This approach may add several hours or even a full day to your journey, but it will keep everyone entertained. When you turn travel from an obligation into an opportunity, you may find that the time actually goes by faster.

The frequency of stops will largely depend on the ages of your kids and their energy levels. Parents with strict schedules tend to plan outings based on anticipated naptimes. In other cases, stops may depend on expected bathroom or lunch breaks.

If your kids are older, let them get in on the research. Show them a map of your route and a basic radius for your anticipated stops. From there, they can use search engines or look through guide books to determine which fun locations they might like to visit along the way. You may be surprised to discover that, when they’re anticipating stops they’ve selected, they’re less likely to act up.

Pack Strategically

No matter when you travel or how often you stop, you’ll want to come equipped with plenty of gear to keep your kids comfortable and entertained. Many of these items will continue to prove necessary throughout the remainder of your trip. Begin packing several days in advance so you don’t feel rushed when the big day arrives.

While packing needs can be quite different between families and even from one vacation to the next, this road trip checklist should provide a helpful starting place:

  • A mix of healthy and indulgent snacks
  • A cooler stocked with water and other beverages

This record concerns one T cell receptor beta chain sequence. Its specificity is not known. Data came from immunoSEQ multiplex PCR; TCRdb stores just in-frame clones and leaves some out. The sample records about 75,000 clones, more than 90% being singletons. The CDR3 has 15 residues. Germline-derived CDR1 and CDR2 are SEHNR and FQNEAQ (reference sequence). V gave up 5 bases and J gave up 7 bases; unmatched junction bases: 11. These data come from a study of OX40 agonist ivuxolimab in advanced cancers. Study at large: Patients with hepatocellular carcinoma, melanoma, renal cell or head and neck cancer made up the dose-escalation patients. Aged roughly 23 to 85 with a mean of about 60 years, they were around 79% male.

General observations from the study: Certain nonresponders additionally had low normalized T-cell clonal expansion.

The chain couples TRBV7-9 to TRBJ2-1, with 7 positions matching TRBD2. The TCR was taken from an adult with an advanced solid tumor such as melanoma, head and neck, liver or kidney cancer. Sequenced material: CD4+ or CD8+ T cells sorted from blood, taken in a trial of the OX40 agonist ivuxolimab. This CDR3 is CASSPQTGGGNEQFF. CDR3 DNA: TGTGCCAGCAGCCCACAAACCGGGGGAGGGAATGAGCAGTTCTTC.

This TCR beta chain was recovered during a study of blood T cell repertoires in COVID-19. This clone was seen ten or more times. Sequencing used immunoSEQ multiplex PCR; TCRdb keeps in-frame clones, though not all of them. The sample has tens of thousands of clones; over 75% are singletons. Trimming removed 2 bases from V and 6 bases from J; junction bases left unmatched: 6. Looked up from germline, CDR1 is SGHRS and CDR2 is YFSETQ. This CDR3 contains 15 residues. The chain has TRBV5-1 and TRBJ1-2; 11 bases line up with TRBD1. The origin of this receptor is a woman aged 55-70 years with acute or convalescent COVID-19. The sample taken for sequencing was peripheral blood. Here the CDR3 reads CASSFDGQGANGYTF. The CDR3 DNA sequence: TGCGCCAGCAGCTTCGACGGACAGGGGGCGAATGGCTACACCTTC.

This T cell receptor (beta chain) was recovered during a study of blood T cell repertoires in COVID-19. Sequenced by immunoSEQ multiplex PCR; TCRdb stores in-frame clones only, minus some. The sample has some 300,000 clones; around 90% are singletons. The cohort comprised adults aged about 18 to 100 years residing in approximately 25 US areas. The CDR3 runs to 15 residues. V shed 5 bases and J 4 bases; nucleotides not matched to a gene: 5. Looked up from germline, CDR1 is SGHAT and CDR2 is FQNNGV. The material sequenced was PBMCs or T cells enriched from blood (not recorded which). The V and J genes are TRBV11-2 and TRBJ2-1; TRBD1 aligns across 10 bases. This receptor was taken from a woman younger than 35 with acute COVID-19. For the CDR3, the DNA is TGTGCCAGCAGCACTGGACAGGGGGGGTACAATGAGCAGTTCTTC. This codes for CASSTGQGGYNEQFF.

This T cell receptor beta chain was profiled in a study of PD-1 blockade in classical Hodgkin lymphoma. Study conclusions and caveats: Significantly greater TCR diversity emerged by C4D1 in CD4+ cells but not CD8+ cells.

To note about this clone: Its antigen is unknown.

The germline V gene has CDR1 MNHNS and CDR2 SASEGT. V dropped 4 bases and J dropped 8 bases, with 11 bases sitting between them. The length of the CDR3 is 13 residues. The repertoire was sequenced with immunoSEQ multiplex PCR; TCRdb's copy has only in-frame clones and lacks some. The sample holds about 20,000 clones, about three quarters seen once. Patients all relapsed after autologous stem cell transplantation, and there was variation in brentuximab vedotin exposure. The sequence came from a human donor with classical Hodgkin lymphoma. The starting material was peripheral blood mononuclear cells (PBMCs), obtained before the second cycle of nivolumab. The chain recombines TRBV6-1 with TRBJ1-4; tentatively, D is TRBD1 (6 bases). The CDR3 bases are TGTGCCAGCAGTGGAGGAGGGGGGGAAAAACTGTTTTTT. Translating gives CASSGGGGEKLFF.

• Facial tissue and wet wipes, including both large containers and individual packs
  • Several sets of earbuds or headphones
  • Books or an e-reader with lots of kid-friendly material
  • Quiet, creative toys such as Etch A Sketch or 3D pin art.
  • Car charger and plenty of cables for devices
  • Pillows and blankets
  • Motion sickness medicine such as Dramamine
  • Clothing layers to keep kids comfortable as the weather changes
  • A playlist on your phone featuring both sing-a-long and relaxing tunes
  • First aid kit
  • Ice scraper and other cold-weather travel tools

Take Advantage of Mobile Devices

While some parents are strictly opposed to screen time during vacation, this may be a case of choosing your battles. A smartphone or tablet can be an extremely helpful tool for kids who might otherwise get bored or restless during long journeys.

Consider loading devices with games, movies, or TV shows to keep young travelers entertained. Kids might also enjoy following your progress on Waze or Google Maps. Geo Touch is even better. This educational app teaches kids all about the various states and their locations — information that can prove useful as you pass in and out of different regions.

A road trip to the Smoky Mountains provides a unique opportunity to bond with your kids as you take in the gorgeous scenery. Plan carefully, and you just might find that your journey is not only tolerable but downright enjoyable.